Meet Holoportation – Microsoft’s Tech Will Let You Jump Right Into The Action
Have you ever dreamed of teleporting into some other person’s personal space? A new technology developed by Microsoft might make your sci-fi fantasies come true in the near future.
You may have heard about the HoloLens, Microsoft’s hardware contender into the field of augmented reality (AR), where objects seem to float in real space. But there has been little word about a cool feature of the HoloLens, dubbed “Holoportation”. Read on to know what Holoportation brings to the table for Microsoft and for the entire AR industry.
In Microsoft’s terminologies, Holoportation is “a new type of 3D capture technology that allows high-quality 3D models of people to be reconstructed, compressed and transmitted anywhere in the world in real time. When combined with mixed reality displays such as HoloLens, this technology allows users to see, hear, and interact with remote participants in 3D as if they are actually present in the same physical space. Communicating and interacting with remote users becomes as natural as face-to-face communication.”
Basically, this feature gives you the opportunity to step into someone else’s reality as a full-sized, three-dimensional hologram. What this gives is the ability for the user to interact with someone from the other side of the world – quite literally – but still being able to see the projection of that person in the same space. This is seen to be very useful for business meetings, or even for personal, intimate, one-to-one conversations over Skype, for example.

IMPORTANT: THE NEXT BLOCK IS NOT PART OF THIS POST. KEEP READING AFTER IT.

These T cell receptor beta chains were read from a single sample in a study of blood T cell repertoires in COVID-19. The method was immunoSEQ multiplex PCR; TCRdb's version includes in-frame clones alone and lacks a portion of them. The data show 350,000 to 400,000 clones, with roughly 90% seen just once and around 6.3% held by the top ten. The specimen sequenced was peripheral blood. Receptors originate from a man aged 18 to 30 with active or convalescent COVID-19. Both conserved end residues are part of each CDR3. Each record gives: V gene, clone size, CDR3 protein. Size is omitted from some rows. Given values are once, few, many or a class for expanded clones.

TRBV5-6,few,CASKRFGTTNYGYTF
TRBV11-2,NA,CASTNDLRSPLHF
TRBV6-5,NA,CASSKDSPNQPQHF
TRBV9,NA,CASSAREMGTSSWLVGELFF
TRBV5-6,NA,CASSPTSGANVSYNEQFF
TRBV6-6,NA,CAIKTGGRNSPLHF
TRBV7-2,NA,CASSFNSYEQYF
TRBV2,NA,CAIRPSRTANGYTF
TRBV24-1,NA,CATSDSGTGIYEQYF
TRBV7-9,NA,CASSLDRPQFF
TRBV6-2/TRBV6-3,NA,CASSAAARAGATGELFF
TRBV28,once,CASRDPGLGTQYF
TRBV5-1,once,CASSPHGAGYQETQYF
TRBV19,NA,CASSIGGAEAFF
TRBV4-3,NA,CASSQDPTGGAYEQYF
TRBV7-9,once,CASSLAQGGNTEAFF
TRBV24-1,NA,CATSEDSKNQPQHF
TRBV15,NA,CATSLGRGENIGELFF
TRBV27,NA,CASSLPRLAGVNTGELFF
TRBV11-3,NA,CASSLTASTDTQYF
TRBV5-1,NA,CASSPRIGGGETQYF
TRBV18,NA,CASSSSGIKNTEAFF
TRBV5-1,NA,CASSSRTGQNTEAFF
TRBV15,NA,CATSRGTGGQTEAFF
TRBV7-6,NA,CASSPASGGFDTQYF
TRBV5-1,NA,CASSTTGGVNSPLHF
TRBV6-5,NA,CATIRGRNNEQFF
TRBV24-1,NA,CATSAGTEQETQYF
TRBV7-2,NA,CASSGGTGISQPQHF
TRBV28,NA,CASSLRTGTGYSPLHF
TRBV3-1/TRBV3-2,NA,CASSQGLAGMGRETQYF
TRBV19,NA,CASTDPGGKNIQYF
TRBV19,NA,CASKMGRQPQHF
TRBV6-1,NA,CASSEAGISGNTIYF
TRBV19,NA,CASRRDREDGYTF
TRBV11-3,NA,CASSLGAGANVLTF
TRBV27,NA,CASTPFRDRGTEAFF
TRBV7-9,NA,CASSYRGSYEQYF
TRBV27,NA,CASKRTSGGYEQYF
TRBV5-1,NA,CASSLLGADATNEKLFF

Holoportation is opening up a new world of opportunities for people to connect with others with an addition of a personal touch. And it’s not quite far for the technology to reach the masses.
What powers Holoportation is a new 3D capture system developed by Microsoft Research. A series of cameras are set up around a room, tracking shapes and movement and stitching a 3D model together in real time. The necessary data is then compressed and transmitted to a headset like the HoloLens, which can show the motion-captured figure as if it’s really in the room.
The system has a few other tricks up its sleeve too: audio can be included together with the 3D video; sessions can be recorded and played back at a later date; and the holoported feed can be shrunk down to a smaller size.
Speaking and interacting with friends, family, and work colleagues could become almost as natural as it is when you’re face-to-face – except for the fact that everyone involved has to have a pretty bulky AR device strapped to their head (at least for now). In the future, where AR devices could get slimmer as time progresses, communicating with anyone remotely could get as fluid as a personal interaction.
There are various approaches to holographic images that are being developed, including a way to project without the use of glasses. However, Microsoft’s new technology is notable in how advanced and stable it already is, even if extra hardware is required to achieve it.
Holoportation is just one of many potential uses for the HoloLens and other AR headsets like it. Microsoft has previously shown off how the device can bring interactive games into your living room and project a large flat screen of any size on to the wall for you to enjoy movies on.
Early developer versions of the HoloLens are already being sold to developers for a hefty price tag of $3,000. Although AR tech might take a while to reach the masses, the future of communication lies heavily in the promise of augmented reality and virtual reality technologies. And Holoportation is just a glimpse of what is yet to come in the exciting future.
For more information on the Holoportation technology by Microsoft, please visit the following websites: